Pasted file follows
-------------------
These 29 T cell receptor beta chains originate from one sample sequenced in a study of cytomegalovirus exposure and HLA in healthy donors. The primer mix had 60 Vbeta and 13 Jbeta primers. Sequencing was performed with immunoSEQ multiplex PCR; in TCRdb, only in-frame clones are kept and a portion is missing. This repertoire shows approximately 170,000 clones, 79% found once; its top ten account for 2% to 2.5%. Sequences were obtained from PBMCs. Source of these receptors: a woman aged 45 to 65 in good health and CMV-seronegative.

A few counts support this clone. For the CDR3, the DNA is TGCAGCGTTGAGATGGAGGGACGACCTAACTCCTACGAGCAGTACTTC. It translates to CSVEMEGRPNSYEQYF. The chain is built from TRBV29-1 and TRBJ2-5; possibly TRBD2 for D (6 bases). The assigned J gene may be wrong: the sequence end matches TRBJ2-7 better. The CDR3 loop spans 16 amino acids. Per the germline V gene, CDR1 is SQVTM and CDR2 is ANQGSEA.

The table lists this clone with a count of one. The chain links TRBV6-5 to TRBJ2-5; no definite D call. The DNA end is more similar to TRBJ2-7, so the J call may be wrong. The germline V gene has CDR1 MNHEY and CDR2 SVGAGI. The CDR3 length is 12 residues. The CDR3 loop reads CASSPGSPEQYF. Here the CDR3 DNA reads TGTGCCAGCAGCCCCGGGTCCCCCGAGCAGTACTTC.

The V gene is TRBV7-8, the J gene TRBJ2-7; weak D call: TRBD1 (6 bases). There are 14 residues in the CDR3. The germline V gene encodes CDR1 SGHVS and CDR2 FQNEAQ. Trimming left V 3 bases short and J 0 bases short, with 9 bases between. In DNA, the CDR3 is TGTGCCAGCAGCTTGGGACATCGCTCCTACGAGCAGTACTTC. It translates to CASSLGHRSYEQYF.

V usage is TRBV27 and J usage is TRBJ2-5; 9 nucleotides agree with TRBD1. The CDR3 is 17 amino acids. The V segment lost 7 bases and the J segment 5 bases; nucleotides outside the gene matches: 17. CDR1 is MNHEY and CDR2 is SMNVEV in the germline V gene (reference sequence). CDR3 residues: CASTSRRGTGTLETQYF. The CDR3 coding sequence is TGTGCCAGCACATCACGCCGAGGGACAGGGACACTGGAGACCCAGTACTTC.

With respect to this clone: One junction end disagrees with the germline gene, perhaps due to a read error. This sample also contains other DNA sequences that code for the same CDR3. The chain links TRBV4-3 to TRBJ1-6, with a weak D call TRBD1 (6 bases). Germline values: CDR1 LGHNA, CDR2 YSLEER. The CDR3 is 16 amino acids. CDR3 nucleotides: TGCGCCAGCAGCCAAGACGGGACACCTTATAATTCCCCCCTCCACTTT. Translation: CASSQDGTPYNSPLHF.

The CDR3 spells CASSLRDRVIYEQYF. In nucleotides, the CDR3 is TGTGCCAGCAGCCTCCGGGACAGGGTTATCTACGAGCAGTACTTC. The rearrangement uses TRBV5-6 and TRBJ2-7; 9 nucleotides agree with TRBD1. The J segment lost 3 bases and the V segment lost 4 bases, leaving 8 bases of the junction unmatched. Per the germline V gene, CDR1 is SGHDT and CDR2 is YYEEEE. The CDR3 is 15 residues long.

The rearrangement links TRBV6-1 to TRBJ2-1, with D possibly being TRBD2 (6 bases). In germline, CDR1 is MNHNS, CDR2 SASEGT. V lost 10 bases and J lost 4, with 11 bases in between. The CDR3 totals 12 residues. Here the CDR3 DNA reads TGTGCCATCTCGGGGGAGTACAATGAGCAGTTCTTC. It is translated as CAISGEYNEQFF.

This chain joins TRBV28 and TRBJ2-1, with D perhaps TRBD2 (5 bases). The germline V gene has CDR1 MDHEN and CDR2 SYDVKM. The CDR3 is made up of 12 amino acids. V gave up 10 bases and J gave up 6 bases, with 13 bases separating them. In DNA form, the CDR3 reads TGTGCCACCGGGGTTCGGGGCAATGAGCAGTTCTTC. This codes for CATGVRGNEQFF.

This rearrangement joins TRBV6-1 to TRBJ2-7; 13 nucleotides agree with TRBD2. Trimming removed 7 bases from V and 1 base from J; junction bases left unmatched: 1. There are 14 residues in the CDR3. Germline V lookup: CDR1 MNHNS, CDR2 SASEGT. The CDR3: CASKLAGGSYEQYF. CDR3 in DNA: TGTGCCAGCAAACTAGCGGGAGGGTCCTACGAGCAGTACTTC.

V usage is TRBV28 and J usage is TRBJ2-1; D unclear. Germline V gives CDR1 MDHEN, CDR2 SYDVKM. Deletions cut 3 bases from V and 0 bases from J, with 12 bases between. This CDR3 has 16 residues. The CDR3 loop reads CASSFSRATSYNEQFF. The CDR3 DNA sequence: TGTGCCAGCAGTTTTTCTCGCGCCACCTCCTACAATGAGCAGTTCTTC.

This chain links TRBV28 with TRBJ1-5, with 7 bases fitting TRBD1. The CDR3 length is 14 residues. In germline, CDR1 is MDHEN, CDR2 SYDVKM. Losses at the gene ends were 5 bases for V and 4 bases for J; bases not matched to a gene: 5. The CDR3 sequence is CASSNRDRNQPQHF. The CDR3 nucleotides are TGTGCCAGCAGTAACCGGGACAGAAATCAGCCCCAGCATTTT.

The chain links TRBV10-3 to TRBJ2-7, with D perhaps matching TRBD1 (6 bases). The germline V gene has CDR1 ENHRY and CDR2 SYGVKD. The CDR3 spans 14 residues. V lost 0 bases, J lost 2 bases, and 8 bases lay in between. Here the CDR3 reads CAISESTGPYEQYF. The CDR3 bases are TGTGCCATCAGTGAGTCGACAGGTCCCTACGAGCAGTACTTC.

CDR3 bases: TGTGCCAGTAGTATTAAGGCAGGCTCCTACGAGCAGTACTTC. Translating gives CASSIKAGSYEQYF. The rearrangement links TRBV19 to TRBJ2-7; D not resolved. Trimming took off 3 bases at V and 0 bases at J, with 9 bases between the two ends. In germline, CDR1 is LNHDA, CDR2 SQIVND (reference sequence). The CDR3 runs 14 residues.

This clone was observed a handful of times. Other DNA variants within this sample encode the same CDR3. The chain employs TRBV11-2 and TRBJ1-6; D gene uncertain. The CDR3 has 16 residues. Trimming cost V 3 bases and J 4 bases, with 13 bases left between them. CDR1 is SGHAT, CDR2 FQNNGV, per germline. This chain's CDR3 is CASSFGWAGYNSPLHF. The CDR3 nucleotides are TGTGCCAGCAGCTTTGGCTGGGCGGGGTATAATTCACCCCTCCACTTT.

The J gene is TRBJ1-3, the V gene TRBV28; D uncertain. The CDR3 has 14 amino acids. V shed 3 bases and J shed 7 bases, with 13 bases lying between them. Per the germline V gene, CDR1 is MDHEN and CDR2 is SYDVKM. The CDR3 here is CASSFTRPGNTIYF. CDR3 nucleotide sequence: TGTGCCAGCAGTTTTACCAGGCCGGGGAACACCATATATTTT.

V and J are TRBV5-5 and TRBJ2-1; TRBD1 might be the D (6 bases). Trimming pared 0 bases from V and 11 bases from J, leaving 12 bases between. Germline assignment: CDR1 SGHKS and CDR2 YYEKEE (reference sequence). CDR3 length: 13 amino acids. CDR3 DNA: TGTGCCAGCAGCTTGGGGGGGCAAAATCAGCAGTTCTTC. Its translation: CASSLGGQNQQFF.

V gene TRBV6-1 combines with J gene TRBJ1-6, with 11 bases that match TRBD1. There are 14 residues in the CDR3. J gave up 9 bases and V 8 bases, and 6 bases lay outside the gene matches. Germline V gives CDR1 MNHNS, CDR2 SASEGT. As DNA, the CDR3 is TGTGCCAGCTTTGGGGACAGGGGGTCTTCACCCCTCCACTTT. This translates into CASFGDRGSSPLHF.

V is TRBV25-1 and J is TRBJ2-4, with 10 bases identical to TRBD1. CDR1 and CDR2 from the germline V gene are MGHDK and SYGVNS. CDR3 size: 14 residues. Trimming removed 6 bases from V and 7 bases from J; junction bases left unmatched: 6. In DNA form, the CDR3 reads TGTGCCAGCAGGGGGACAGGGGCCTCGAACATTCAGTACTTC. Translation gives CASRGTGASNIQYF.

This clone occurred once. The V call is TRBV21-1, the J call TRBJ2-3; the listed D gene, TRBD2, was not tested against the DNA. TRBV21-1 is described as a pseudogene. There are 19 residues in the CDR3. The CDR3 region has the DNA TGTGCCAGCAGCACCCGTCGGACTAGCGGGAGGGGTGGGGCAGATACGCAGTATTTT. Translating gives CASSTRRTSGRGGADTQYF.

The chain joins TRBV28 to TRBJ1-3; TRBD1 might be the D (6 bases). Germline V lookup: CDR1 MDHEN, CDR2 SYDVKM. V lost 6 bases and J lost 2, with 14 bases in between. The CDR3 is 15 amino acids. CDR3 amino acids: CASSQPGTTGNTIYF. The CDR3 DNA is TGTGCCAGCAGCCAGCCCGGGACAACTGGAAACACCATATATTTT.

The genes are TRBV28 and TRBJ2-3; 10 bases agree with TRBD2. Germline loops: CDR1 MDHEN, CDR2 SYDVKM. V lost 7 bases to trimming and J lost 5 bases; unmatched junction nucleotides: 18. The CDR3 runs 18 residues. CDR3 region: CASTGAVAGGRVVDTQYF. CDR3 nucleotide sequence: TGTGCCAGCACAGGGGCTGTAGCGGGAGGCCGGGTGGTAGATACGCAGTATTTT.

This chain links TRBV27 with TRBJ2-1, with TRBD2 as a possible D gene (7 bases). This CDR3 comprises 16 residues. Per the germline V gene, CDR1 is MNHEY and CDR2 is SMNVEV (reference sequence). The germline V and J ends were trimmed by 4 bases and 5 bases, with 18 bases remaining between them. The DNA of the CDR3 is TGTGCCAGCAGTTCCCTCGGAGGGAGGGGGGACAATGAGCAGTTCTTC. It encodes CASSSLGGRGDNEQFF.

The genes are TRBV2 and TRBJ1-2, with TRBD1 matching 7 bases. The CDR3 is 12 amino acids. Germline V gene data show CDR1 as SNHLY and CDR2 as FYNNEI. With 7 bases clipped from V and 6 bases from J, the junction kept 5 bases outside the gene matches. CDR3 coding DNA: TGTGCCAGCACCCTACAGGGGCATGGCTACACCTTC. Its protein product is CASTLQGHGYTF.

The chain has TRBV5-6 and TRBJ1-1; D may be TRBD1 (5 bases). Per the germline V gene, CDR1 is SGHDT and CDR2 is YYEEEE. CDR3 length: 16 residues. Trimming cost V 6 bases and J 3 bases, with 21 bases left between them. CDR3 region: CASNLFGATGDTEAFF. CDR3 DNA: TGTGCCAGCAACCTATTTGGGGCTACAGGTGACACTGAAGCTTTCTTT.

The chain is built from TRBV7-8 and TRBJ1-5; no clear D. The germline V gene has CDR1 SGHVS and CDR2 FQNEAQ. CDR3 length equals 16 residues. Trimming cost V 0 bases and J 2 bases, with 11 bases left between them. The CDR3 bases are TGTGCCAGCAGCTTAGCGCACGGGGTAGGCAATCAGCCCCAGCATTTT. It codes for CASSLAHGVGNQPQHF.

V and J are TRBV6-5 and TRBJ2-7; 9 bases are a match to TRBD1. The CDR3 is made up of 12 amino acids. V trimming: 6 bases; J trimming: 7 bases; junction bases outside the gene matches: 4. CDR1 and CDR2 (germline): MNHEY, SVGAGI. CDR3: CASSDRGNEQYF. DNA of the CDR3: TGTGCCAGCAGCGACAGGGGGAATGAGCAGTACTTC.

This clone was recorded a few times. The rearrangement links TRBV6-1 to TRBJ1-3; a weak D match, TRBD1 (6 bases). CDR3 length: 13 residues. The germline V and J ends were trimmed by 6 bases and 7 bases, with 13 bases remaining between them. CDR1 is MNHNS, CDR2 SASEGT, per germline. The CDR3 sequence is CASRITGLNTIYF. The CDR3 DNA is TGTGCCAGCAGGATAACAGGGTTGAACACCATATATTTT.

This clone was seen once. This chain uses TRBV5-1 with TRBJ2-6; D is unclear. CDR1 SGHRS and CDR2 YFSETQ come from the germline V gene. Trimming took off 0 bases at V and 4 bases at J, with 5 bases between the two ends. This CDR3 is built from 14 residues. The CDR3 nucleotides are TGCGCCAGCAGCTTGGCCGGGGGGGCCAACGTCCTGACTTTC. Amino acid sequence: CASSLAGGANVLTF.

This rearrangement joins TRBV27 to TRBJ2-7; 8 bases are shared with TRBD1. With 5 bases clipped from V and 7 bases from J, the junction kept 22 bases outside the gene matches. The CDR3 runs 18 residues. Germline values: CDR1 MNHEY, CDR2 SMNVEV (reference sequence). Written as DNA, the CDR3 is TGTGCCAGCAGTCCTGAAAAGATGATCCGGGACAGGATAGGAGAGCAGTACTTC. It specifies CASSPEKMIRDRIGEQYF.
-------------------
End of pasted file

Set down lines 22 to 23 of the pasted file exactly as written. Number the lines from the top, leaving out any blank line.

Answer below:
The genes are TRBV28 and TRBJ2-3; 10 bases agree with TRBD2. Germline loops: CDR1 MDHEN, CDR2 SYDVKM. V lost 7 bases to trimming and J lost 5 bases; unmatched junction nucleotides: 18. The CDR3 runs 18 residues. CDR3 region: CASTGAVAGGRVVDTQYF. CDR3 nucleotide sequence: TGTGCCAGCACAGGGGCTGTAGCGGGAGGCCGGGTGGTAGATACGCAGTATTTT.

This chain links TRBV27 with TRBJ2-1, with TRBD2 as a possible D gene (7 bases). This CDR3 comprises 16 residues. Per the germline V gene, CDR1 is MNHEY and CDR2 is SMNVEV (reference sequence). The germline V and J ends were trimmed by 4 bases and 5 bases, with 18 bases remaining between them. The DNA of the CDR3 is TGTGCCAGCAGTTCCCTCGGAGGGAGGGGGGACAATGAGCAGTTCTTC. It encodes CASSSLGGRGDNEQFF.